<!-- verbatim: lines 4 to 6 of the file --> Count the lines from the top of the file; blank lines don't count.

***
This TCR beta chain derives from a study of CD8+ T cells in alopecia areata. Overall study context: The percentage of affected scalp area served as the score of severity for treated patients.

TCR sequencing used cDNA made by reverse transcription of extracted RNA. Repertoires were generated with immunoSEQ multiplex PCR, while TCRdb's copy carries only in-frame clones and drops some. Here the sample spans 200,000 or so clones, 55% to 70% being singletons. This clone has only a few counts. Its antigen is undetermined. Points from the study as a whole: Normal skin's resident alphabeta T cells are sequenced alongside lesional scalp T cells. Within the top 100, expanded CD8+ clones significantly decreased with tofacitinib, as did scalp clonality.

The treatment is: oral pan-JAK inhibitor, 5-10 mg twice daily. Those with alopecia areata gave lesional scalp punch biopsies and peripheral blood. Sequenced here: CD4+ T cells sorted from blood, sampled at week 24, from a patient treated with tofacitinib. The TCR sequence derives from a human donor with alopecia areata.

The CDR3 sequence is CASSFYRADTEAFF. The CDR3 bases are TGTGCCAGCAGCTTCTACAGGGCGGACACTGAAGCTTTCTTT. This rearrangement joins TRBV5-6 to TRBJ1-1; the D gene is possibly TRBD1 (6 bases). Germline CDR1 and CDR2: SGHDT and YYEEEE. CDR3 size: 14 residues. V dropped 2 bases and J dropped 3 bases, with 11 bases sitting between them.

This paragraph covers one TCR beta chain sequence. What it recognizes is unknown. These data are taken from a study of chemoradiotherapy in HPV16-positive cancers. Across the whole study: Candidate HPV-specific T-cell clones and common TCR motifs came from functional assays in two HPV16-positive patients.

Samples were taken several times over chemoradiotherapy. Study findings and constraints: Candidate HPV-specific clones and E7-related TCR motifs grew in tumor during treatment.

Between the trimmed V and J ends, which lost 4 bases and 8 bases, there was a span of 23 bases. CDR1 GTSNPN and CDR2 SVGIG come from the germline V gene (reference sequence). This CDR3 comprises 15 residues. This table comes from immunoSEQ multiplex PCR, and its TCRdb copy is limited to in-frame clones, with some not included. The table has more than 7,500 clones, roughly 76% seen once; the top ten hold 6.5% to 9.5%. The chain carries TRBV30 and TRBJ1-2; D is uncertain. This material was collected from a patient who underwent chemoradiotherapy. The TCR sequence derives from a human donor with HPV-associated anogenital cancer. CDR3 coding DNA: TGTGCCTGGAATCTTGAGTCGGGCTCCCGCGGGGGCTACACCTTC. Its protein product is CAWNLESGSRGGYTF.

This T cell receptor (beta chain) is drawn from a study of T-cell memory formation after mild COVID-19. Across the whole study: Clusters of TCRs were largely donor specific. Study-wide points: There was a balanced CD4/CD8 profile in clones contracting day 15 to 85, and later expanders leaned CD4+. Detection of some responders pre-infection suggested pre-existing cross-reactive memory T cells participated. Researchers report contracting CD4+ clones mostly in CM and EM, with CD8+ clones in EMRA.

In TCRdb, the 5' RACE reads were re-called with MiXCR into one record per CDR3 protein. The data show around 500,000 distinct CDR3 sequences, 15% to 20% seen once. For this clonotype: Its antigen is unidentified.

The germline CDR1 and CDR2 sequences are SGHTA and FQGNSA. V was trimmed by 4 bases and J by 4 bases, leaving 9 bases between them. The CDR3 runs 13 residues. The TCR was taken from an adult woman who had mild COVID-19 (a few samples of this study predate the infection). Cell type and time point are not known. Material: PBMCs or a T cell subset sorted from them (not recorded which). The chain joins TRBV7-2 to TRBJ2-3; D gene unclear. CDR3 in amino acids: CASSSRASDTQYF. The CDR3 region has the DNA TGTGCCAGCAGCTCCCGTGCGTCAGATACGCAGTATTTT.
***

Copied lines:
The CDR3 sequence is CASSFYRADTEAFF. The CDR3 bases are TGTGCCAGCAGCTTCTACAGGGCGGACACTGAAGCTTTCTTT. This rearrangement joins TRBV5-6 to TRBJ1-1; the D gene is possibly TRBD1 (6 bases). Germline CDR1 and CDR2: SGHDT and YYEEEE. CDR3 size: 14 residues. V dropped 2 bases and J dropped 3 bases, with 11 bases sitting between them.

This paragraph covers one TCR beta chain sequence. What it recognizes is unknown. These data are taken from a study of chemoradiotherapy in HPV16-positive cancers. Across the whole study: Candidate HPV-specific T-cell clones and common TCR motifs came from functional assays in two HPV16-positive patients.

Samples were taken several times over chemoradiotherapy. Study findings and constraints: Candidate HPV-specific clones and E7-related TCR motifs grew in tumor during treatment.